February of 2017, my daughter mentioned that my son Aaron wanted to manage the lacrosse team. Which was odd because, my son had few interests that did not include video games, Yugioh, or Star Wars. Before I knew it, my son was spending every afternoon with the boy's lacrosse team. Can you imagine a child who needed downtime every day after school volunteering to spend more time at school? During the first game he managed, to my delight, he ran over to me and said "Mom, can I play lacrosse". I did not have a choice but, to
say "of course". My excitement came with mixed emotions. How was my son with autism going to play lacrosse? But, I was so proud that he not only wanted to manage and try out for a contact sport.
That lacrosse season I saw many changes, I watched him study the players on the field. He noticed everything that happened on the field, including the pattern of the plays. In the beginning I could spot my son from two fields away, by the end of the season, I would lose him in the crowd of young men at the end of practice. He started fitting in and was learning from the lacrosse players.
Everyone treated him as a teammate, like one of the guys. I cannot thank his Coach Becky enough for introducing him to a sport that he loves and
encouraging him to try new things. Having a person believe in your capabilities is important, no matter what your limitations are. I am proud to say that the coach encourages all her players to be their best self.
I cannot tell you how much I enjoyed picking my son up from a game or practice. For the first time ever my son could not wait to talk to me about
everything that happened. I heard about all of the great plays, bad calls and I even heard about the parents who acted up in the stands. As soon as he told me about the game, he would tell me about school, friends and funny stories. I found myself driving the long way home to keep him talking and engaged in conversation. My son who struggled with communication and socialization was actively participating.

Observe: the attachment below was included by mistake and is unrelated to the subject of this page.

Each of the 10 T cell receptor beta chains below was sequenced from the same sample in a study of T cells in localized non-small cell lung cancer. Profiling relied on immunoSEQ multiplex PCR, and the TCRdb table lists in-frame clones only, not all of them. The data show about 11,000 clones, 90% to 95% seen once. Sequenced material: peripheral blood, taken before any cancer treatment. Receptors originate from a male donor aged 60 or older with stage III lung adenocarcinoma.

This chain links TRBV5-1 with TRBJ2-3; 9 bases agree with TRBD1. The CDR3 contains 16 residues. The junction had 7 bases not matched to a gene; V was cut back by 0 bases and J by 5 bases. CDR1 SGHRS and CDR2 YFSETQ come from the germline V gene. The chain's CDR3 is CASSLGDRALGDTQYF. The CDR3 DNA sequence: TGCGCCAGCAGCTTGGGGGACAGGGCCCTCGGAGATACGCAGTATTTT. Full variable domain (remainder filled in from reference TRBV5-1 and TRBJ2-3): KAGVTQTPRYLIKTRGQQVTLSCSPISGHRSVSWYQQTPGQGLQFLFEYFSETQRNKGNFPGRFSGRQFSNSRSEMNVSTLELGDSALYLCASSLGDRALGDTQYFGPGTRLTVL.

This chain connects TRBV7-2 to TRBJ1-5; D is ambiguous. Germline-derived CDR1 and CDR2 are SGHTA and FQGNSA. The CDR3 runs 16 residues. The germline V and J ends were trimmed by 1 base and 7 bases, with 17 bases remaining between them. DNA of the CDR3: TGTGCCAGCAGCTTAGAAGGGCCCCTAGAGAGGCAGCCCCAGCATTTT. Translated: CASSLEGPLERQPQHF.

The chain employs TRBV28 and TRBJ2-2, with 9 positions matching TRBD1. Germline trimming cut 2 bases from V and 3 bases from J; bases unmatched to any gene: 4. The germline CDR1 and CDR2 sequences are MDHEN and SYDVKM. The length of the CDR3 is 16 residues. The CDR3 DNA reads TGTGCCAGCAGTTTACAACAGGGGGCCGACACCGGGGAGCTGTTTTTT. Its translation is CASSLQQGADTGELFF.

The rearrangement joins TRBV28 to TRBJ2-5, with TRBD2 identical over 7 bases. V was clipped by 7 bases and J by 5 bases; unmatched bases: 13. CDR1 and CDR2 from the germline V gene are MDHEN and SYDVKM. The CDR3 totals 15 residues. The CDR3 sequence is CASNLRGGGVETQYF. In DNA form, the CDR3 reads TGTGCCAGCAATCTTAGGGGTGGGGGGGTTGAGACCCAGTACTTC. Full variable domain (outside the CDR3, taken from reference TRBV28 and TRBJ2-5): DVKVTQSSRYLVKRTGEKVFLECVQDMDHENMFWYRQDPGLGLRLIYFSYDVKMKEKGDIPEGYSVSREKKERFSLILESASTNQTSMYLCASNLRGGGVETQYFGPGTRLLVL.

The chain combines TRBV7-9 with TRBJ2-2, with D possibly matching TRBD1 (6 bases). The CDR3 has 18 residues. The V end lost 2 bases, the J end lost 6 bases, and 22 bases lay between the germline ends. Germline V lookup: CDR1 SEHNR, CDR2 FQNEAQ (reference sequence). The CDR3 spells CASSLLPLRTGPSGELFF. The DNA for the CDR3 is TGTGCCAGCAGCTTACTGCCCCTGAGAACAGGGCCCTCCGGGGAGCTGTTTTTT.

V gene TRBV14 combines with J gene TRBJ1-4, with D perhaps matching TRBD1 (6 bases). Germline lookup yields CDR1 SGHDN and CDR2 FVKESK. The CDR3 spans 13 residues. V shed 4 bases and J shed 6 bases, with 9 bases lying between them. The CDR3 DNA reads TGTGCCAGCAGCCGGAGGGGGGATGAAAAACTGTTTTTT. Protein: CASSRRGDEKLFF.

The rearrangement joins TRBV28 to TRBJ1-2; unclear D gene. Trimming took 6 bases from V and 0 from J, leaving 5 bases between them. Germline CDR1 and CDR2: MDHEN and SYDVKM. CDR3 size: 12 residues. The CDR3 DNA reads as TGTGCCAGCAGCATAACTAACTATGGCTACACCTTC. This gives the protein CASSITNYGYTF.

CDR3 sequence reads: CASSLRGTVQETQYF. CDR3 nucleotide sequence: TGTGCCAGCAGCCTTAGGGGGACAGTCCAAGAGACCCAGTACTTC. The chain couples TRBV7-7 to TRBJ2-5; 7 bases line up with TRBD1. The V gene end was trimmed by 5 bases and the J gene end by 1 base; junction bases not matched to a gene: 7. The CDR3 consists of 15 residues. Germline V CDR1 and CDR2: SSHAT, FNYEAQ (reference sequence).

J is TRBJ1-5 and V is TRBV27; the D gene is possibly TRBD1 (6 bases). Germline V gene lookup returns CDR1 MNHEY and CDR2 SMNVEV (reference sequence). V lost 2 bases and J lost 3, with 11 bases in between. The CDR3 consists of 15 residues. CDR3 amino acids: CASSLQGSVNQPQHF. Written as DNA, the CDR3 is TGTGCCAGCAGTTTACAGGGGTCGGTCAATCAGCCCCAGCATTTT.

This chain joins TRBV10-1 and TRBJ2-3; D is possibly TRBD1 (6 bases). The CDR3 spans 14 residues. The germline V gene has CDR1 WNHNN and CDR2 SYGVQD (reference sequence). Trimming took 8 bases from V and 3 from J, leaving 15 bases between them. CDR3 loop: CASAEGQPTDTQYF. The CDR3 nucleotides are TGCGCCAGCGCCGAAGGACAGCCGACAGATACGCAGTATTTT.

My son is dedicated to the lacrosse and proud of
his team. He was so excited when he earned a spot on the JV team his sophomore year and even more elated when he was named as a JV captain his junior year. He currently is trying out for varsity lacrosse team at school.
It has had its challenges but he works so hard to overcome them. He has had to adjust to playing a contact sport, which is a major adjustment for an
individual with sensory issues. This sport has helped him with his confidence, his organization skills, and his sense of humor. We have also seen academic achievements and increased social skills.
Aaron still autism and he has his fair share of difficult days. He still learns in a self-contained classroom with other children who experience similar challenges. Lacrosse isn't a cure for his disability but, it has been a life changing experience. Recently, Aaron has started looking into colleges that have lacrosse teams. He is hoping to find a college that has a program "for guys like me". The sad thing is that the education system was not built for people like him. He learns by doing and experiencing and it cannot be measured with standardized tests. I am not sure what is next for Aaron, all I do know is that I have to find a way to keep a lacrosse stick in his hands.